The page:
I guess there are some interesting priorities going on in Montana.  While Janetski may be sitting in prison for three years for providing a business space for medical marijuana providers to help sick people get their medicine, guess who’ll be out walking the streets sooner?  Kyle Eugene Avery…

MISSOULA (KAJ18) – A Missoula man who is accused of raping his ex-girlfriend and her roommate may not spend any more time in jail after prosecutors dismissed two sex charges against him in a plea agreement.

Prosecutors say Kyle Eugene Avery also sexually assaulted another woman while she slept, but they dropped the two rape charges and Avery is now facing a sexual assault and a tampering with evidence charge, because after [he] got caught, investigators say he licked his fingers to get rid of the evidence.

Despite the Missoula County Attorney’s objection the judge released Avery from jail while he awaits his sentencing. The plea agreement calls for a suspended sentence.

Suspended sentence for this guy?!?  Have you seen his rap sheet?  It begins in Oklahoma with a conviction for First Degree Arson in 2008, for which he served just one year in prison (two years suspended).  In 2009, he racked up a charge for sexual battery, but the case was dismissed.

(McAlester News-Capital) In June of 2011, Kyle Eugene Avery, 21, allegedly engaged in inappropriate sexual behavior with a 14-year-old girl, according to court records, and was charged Sept. 23 with one count of lewd or indecent proposals or acts to a child under 16 years of age.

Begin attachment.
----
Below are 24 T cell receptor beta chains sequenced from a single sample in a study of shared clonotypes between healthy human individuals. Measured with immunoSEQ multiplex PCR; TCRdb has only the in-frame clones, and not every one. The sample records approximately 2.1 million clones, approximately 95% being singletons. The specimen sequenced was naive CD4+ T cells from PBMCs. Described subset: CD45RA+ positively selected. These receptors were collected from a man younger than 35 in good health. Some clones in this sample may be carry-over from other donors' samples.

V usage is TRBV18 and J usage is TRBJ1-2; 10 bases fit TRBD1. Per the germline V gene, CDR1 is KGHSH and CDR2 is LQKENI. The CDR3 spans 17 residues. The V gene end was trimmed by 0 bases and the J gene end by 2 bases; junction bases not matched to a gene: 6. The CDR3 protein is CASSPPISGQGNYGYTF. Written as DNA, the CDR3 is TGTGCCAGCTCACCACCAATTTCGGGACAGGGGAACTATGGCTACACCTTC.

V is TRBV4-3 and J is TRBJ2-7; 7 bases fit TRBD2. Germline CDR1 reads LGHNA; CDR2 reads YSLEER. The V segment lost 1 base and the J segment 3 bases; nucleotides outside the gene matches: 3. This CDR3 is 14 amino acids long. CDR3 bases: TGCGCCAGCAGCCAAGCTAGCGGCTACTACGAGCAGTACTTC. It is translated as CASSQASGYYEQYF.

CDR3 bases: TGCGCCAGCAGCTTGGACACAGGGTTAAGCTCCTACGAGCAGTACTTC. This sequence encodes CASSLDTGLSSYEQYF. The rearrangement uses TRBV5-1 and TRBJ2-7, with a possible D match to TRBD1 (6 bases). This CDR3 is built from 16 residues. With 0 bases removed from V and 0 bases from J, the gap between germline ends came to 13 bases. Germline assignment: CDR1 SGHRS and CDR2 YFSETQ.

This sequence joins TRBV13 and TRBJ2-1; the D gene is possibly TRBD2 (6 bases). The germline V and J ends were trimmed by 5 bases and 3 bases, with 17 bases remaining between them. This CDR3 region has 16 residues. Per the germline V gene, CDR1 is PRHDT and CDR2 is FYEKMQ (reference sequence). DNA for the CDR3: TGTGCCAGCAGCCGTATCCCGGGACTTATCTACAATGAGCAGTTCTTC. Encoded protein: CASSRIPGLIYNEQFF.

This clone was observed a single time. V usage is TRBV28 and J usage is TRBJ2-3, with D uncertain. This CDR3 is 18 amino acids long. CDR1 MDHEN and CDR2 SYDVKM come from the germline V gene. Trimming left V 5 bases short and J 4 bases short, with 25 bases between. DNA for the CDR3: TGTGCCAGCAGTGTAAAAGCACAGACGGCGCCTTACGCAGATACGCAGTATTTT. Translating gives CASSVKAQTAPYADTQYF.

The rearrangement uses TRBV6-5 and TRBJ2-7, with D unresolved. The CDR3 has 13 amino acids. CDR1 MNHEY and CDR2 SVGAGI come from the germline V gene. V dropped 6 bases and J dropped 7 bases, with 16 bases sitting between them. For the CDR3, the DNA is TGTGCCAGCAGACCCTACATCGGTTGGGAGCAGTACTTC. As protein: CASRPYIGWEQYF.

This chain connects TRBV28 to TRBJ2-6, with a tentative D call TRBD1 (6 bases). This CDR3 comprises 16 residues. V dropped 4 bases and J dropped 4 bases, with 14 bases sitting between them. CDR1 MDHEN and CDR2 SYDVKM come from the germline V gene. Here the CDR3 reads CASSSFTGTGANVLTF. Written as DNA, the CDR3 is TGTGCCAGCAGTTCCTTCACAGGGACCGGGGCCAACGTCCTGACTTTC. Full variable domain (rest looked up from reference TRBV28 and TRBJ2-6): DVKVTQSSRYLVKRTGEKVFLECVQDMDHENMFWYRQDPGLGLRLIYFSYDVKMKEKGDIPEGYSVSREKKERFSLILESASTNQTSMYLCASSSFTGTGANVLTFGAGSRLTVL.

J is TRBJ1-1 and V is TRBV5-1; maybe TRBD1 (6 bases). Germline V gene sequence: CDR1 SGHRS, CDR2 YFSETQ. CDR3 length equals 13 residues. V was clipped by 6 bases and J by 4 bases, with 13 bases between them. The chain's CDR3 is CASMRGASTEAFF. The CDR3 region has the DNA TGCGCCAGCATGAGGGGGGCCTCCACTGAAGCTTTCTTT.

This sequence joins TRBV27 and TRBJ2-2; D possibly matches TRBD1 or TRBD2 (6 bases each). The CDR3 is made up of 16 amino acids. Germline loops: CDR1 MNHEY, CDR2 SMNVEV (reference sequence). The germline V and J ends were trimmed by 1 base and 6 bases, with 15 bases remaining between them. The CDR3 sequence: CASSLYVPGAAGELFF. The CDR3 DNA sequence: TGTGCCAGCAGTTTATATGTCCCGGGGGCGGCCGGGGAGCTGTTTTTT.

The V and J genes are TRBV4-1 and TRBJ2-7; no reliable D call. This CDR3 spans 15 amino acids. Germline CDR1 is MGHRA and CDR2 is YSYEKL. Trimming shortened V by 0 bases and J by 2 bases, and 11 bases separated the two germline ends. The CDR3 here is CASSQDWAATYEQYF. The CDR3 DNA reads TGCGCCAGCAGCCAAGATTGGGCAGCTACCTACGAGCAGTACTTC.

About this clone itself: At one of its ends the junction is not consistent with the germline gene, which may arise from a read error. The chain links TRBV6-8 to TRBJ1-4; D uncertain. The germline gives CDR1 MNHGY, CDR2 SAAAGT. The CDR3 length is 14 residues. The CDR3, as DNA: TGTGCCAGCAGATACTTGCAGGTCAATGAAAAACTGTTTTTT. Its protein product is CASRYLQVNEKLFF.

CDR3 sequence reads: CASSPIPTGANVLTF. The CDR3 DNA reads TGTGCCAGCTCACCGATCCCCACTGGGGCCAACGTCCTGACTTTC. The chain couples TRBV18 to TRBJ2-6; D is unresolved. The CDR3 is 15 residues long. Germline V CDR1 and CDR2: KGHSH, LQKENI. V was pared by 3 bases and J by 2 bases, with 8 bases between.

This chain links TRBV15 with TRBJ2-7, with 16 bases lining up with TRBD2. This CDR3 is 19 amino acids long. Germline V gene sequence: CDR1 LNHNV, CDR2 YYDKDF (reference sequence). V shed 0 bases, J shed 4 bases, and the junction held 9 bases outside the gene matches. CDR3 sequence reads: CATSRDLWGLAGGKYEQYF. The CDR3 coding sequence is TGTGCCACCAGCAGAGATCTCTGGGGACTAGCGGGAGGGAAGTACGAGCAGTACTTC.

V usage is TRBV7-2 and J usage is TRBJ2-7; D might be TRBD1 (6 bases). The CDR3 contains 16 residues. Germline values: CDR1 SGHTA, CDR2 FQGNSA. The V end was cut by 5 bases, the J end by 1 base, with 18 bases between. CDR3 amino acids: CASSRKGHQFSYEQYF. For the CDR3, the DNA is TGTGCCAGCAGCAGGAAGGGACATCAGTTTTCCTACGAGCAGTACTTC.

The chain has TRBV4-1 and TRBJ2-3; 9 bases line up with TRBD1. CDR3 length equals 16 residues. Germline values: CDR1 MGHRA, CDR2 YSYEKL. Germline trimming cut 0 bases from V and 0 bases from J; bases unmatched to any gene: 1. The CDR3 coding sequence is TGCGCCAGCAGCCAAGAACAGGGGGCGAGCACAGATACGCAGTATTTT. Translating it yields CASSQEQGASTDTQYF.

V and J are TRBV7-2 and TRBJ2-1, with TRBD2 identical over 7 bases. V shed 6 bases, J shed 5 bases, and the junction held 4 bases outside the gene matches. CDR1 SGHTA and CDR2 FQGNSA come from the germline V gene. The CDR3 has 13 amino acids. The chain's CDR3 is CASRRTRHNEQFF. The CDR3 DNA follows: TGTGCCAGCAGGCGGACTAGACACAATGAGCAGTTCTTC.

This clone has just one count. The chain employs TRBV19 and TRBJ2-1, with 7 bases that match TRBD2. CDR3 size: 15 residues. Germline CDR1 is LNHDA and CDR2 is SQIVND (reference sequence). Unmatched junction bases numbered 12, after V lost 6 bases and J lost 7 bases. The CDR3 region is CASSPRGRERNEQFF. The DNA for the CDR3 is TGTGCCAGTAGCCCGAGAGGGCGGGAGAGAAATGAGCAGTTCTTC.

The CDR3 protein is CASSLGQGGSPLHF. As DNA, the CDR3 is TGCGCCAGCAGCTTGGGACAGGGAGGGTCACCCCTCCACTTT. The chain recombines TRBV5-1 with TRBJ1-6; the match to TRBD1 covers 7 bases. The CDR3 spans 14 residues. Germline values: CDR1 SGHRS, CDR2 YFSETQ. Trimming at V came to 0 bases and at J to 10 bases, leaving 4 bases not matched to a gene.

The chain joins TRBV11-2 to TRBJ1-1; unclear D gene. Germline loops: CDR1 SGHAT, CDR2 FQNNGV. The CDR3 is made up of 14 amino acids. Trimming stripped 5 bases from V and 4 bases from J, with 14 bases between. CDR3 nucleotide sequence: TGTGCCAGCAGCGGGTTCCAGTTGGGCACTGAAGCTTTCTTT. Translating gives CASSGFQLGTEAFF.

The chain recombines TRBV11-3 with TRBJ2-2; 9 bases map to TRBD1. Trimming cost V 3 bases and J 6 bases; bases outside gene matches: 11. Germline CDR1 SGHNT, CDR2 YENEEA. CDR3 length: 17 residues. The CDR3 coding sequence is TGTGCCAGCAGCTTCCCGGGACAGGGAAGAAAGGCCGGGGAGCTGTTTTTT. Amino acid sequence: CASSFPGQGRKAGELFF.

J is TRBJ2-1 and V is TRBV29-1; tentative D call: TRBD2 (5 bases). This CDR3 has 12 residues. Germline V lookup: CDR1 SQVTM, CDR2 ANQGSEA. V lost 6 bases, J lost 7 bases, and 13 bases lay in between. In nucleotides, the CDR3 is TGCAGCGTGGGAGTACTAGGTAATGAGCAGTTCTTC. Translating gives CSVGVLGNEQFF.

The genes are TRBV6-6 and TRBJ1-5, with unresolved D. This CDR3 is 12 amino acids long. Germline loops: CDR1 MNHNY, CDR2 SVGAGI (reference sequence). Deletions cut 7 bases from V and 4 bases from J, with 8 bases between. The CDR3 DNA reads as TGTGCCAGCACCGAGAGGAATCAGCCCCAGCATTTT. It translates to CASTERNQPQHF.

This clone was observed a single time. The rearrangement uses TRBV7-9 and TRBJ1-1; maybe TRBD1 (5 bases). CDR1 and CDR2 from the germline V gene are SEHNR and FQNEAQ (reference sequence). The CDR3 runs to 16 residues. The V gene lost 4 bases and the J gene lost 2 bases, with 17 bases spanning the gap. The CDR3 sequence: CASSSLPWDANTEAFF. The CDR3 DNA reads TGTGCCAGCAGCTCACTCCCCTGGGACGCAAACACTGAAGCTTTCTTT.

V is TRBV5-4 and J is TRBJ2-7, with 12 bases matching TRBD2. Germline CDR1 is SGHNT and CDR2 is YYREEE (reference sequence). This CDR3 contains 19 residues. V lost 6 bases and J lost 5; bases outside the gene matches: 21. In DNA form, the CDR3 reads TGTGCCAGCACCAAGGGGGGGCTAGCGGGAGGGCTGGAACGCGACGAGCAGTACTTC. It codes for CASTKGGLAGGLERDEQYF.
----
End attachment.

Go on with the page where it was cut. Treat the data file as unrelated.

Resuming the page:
And then we get the cases for which the prosecution traded away two rape charges to get a plea deal on a sexual assault and evidence tampering charge?

The 21-year-old man is charged with two counts of sexual intercourse without consent, both felonies punishable by up to 100 years in prison, and an additional count of misdemeanor sexual assault.

Avery is alleged to have raped his then-girlfriend in early August, and then raped her roommate about a month later.

A third alleged victim reported to police that Avery exposed himself in her home after trying to touch her on the groin with his foot on two occasions on the morning of Sept. 4.

All three women went to the Missoula Police Department on the evening of Sept. 5.

Charging documents state that Avery at first denied even knowing the alleged victims or any details about the allegations. He then later admitted having sex with his girlfriend in early August and confessed to “kissing and stuff” the second woman, who had taken the defendant on a drive to confront him about his alleged acts against her roommate. On that drive, Avery allegedly fondled and kissed the woman while she drove, and then raped her.